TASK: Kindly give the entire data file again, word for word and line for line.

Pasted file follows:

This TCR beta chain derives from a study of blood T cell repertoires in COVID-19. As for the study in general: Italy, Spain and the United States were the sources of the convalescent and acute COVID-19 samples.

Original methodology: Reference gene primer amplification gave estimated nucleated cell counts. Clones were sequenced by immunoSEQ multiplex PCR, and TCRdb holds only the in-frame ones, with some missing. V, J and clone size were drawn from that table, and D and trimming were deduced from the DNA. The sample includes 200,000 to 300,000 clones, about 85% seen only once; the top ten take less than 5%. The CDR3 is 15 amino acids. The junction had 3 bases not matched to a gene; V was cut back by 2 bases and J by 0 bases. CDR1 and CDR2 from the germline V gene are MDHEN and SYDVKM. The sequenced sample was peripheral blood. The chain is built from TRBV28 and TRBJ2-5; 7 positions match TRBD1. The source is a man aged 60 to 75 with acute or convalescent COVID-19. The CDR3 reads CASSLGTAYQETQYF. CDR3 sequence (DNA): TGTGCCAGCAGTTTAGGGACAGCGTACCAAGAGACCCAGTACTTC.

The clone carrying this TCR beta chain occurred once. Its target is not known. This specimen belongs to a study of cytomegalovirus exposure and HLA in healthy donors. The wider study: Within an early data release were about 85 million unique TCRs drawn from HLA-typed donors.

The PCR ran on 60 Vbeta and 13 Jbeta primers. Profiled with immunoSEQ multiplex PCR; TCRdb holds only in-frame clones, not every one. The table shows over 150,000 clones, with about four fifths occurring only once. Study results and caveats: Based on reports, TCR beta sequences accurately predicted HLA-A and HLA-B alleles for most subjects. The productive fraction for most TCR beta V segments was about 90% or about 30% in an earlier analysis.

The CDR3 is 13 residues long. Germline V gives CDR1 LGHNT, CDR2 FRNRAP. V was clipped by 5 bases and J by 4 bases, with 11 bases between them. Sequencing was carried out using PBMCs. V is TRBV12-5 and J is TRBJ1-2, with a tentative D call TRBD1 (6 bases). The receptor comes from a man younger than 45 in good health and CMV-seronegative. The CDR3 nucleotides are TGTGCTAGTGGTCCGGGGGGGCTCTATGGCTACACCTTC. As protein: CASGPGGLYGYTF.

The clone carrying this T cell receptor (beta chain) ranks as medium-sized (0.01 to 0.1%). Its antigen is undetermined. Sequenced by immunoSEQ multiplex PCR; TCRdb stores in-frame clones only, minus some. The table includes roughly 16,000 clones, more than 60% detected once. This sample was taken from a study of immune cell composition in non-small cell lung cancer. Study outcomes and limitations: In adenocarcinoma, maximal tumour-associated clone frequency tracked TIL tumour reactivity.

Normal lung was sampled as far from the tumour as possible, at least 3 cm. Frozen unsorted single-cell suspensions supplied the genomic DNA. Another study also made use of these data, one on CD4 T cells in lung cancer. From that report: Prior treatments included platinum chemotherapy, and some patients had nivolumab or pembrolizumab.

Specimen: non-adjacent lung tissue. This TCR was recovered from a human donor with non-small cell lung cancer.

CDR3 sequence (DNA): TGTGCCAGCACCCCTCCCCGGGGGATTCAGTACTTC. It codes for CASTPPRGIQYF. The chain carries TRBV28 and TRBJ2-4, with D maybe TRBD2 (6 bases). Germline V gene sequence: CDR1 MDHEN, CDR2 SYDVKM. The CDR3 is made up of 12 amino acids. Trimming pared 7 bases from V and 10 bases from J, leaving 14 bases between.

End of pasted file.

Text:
This TCR beta chain derives from a study of blood T cell repertoires in COVID-19. As for the study in general: Italy, Spain and the United States were the sources of the convalescent and acute COVID-19 samples.

Original methodology: Reference gene primer amplification gave estimated nucleated cell counts. Clones were sequenced by immunoSEQ multiplex PCR, and TCRdb holds only the in-frame ones, with some missing. V, J and clone size were drawn from that table, and D and trimming were deduced from the DNA. The sample includes 200,000 to 300,000 clones, about 85% seen only once; the top ten take less than 5%. The CDR3 is 15 amino acids. The junction had 3 bases not matched to a gene; V was cut back by 2 bases and J by 0 bases. CDR1 and CDR2 from the germline V gene are MDHEN and SYDVKM. The sequenced sample was peripheral blood. The chain is built from TRBV28 and TRBJ2-5; 7 positions match TRBD1. The source is a man aged 60 to 75 with acute or convalescent COVID-19. The CDR3 reads CASSLGTAYQETQYF. CDR3 sequence (DNA): TGTGCCAGCAGTTTAGGGACAGCGTACCAAGAGACCCAGTACTTC.

The clone carrying this TCR beta chain occurred once. Its target is not known. This specimen belongs to a study of cytomegalovirus exposure and HLA in healthy donors. The wider study: Within an early data release were about 85 million unique TCRs drawn from HLA-typed donors.

The PCR ran on 60 Vbeta and 13 Jbeta primers. Profiled with immunoSEQ multiplex PCR; TCRdb holds only in-frame clones, not every one. The table shows over 150,000 clones, with about four fifths occurring only once. Study results and caveats: Based on reports, TCR beta sequences accurately predicted HLA-A and HLA-B alleles for most subjects. The productive fraction for most TCR beta V segments was about 90% or about 30% in an earlier analysis.

The CDR3 is 13 residues long. Germline V gives CDR1 LGHNT, CDR2 FRNRAP. V was clipped by 5 bases and J by 4 bases, with 11 bases between them. Sequencing was carried out using PBMCs. V is TRBV12-5 and J is TRBJ1-2, with a tentative D call TRBD1 (6 bases). The receptor comes from a man younger than 45 in good health and CMV-seronegative. The CDR3 nucleotides are TGTGCTAGTGGTCCGGGGGGGCTCTATGGCTACACCTTC. As protein: CASGPGGLYGYTF.

The clone carrying this T cell receptor (beta chain) ranks as medium-sized (0.01 to 0.1%). Its antigen is undetermined. Sequenced by immunoSEQ multiplex PCR; TCRdb stores in-frame clones only, minus some. The table includes roughly 16,000 clones, more than 60% detected once. This sample was taken from a study of immune cell composition in non-small cell lung cancer. Study outcomes and limitations: In adenocarcinoma, maximal tumour-associated clone frequency tracked TIL tumour reactivity.

Normal lung was sampled as far from the tumour as possible, at least 3 cm. Frozen unsorted single-cell suspensions supplied the genomic DNA. Another study also made use of these data, one on CD4 T cells in lung cancer. From that report: Prior treatments included platinum chemotherapy, and some patients had nivolumab or pembrolizumab.

Specimen: non-adjacent lung tissue. This TCR was recovered from a human donor with non-small cell lung cancer.

CDR3 sequence (DNA): TGTGCCAGCACCCCTCCCCGGGGGATTCAGTACTTC. It codes for CASTPPRGIQYF. The chain carries TRBV28 and TRBJ2-4, with D maybe TRBD2 (6 bases). Germline V gene sequence: CDR1 MDHEN, CDR2 SYDVKM. The CDR3 is made up of 12 amino acids. Trimming pared 7 bases from V and 10 bases from J, leaving 14 bases between.